Decline of the American education system (s)

Not only are people being taught that being a man is wrong and that women should be tougher like men (how much tougher can it be when men are being told to cry during TV commercials and smell pretty?), but the populace is being made stupider.  The problem is that humans have been able to develop technologies and succeed like no other creatures on Earth.  Because of this, traits and ideas not otherwise survivable have been passed on, making the species as a whole, weaker.

For instance, students in America are now getting partial credit…for wrong answers.  No, I’m not kidding.  One kid in an LA School district was given this problem to solve:

A skateboard is two feet long.  How long is the skateboard?  Show your work.

Answer: 24+24=48
Yeah, guess what?  He got partial credit.  Why?  Because at least the little reject knew to add 24 and 24 to get 48…never mind that a foot is 12 inches!
American math over the past fifty years:

1950’s –
A lumber jack cuts down lumber and sells it at market for $100.  His operating cost is 4/5 of his profit.  How much profit did he make?
1960’s –
A lumber jack cuts down lumber and sells it for $100.  If his cost is $80, how much profit does he make?
1970’s –
A lumber jack sells some lumber for $100.  If he sells it for $80, does he make a $20 profit?
1980’s –
A lumber jack sells some lumber for $100.  It cost him $80 to do so and he made a $20 profit.  Can you please underline $20?
1990’s –
A chauvinistic slime ball chops down a beautiful, pristine forest because he hates nature and is a capitalistic pig.  How do you think the animals and birds feel about all of this?  (No wrong answers, and if you need to cry, that’s okay, especially if you’re a boy.)
American Math in 2010 –
Una cortemadera y lo vende en mercado para $100. Su costo operador es 4/5 de su ganancia. ¿Cuánta ganancia hizo él?

Posted 6/25/2010 at 8:26 PM on Xanga

When you’re ahead of the school system (s)

I can’t honestly tell you how I came up with the memories.  My brain works on a lot of slippery slope transitions…such as looking at a street light can remind me of a pie I ate three years ago after about ten seconds.

For some reason, opening the ‘fridge, I was reminded of the time that I read the book “The Hobbit”, then saw a cartoon version of it in fifth grade.  When I was watching the cartoon in class, I remember thinking, “I know this story…”  I brought it up to my teacher and told her that I’ve read the book.  Her response to me?  “I doubt that.”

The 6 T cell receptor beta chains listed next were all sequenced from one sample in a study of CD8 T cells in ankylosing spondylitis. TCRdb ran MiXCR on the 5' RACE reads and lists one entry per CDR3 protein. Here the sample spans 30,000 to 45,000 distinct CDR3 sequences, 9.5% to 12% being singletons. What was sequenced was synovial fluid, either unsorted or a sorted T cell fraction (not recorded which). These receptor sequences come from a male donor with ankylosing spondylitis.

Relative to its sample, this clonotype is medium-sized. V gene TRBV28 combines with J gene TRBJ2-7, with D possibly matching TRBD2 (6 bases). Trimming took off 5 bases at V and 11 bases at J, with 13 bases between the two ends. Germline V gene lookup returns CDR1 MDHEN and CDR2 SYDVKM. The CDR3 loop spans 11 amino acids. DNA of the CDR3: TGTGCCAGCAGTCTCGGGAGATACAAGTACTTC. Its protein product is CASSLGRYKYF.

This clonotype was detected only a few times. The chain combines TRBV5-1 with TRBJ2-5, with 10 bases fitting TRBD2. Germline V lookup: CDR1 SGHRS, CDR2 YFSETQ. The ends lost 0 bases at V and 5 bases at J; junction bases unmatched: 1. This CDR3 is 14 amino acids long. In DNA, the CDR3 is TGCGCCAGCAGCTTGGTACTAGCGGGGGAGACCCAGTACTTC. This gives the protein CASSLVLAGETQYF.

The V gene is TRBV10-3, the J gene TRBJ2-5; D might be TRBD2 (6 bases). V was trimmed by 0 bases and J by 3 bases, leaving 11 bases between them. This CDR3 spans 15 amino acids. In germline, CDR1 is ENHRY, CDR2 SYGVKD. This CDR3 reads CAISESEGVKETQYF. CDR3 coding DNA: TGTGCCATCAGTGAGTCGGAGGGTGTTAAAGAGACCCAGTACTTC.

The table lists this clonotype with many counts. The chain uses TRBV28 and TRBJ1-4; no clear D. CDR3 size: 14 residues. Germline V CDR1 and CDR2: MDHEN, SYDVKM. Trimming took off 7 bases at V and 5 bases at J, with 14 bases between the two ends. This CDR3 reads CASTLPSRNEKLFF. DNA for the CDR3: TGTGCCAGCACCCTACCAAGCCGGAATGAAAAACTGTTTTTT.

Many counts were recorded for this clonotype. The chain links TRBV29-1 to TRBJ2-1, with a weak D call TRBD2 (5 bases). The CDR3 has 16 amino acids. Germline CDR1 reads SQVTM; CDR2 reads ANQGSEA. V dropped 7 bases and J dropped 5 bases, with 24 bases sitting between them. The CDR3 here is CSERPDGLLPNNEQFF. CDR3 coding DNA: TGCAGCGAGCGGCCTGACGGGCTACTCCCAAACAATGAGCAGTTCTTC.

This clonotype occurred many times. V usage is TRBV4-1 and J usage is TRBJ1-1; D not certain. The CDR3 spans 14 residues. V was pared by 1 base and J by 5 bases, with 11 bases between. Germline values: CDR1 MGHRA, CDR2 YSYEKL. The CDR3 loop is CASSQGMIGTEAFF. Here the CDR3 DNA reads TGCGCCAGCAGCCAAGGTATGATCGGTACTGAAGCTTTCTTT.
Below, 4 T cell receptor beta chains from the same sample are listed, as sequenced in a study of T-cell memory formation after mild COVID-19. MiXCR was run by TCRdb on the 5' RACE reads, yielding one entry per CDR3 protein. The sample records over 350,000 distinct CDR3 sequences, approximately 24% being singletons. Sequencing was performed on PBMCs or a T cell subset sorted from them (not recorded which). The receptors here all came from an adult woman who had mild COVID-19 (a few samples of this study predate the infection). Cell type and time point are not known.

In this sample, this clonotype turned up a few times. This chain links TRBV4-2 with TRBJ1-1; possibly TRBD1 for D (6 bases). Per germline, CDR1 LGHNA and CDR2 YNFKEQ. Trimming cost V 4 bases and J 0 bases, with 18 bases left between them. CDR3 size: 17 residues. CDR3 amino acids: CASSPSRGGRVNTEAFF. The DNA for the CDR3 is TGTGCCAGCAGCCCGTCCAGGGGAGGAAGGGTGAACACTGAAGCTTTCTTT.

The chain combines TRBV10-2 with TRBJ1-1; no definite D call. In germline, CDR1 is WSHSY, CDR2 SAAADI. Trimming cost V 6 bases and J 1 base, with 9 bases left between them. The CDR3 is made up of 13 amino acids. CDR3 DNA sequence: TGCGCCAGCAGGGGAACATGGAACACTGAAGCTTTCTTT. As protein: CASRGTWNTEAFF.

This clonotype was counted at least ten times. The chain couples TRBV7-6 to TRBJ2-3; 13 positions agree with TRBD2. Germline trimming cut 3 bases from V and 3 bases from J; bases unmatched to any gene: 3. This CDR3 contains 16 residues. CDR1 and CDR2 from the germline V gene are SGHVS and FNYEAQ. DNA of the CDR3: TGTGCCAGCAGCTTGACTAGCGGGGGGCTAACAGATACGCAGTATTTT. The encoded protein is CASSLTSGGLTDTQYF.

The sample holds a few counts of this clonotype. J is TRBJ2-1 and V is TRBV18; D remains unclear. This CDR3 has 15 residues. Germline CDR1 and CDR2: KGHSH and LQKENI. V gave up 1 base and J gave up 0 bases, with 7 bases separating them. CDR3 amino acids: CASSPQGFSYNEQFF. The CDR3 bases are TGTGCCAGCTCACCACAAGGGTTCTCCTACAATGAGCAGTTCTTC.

I was a little confused and asked her why.  She told me, “No one in fifth grade is required to read The Hobbit and it’s not a book someone who is ten years old would have read.”  So, to prove her wrong, I recounted the entire story, including my favorite quote by Bard, “You’ve never failed me, and I’ve always recovered you.  I had you from my father and from of old.”  Needless to say, she was a little shocked that I not only had read the book, but I could quote it.  She was even more shocked to find out I had read “two other stories” about his nephew…which obviously are Fellowship of the Ring and The Two Towers.  It would be another four years before I could get my hands on Return of the King.

All that reminded me of other times I had been ahead of the school system.  In fourth grade we were told to read James and the Giant Peach…a book I had already read from start to finish, though hadn’t remembered the name of.  The teacher was the one reading it to us and I had mentioned that I knew the story as well.  I recounted the characters and a few of the adventures.  The teacher didn’t know what to say, and had thought I was making it up to get out of the reading time.  I wasn’t.

During my sixth grade year I had read the book “Serendipity’s Song”, only to have the class read it as one of the final books.  I also read the book “Devil on My Back”.  It’s a really good story and was a lot of fun to read.  I was then required to read it in eighth grade…

Why is it assumed that kids and people couldn’t possibly have read certain books?  I had read War and Peace in seventh grade because I heard a lot about it.  Just because I’m not required to read something doesn’t mean I won’t.

I’ve been privileged with the entire Chronicles of Pern books, and I’ve been reading them every single day.  I still can’t get my hands on a hard copy of “Paradise Lost”, which I desperately want to read.

Seriously, it would piss me off so bad when people, especially teachers, would try to tell me that there was no way I knew about certain books or items.  I mean, they used to give me write ups for “reading too much”, but I wasn’t advanced enough to read certain books?  One teacher, in second grade, said that if I wasn’t reading in the “Blue Jay” levels, then I wasn’t actually reading some books.  The issue is, the way the teaching was done is totally different than the way I was understanding the books.  The tests she gave wasn’t on reading comprehension…but word problems and things like that.

Honestly, I think they just didn’t like me.  What else is new?  You’re reading from a guy who had required essays given zeros five times before my actual teacher gave me a passing grade because of the subject matter.  I guess when you’re 14 to 17 years old and in high school, graphic literary descriptions of the dead walking or how a bullet rips through a human throat isn’t something they want to give an A+ on, even when it’s written above standard.

Posted 5/27/2010 at 7:24 PM on Xanga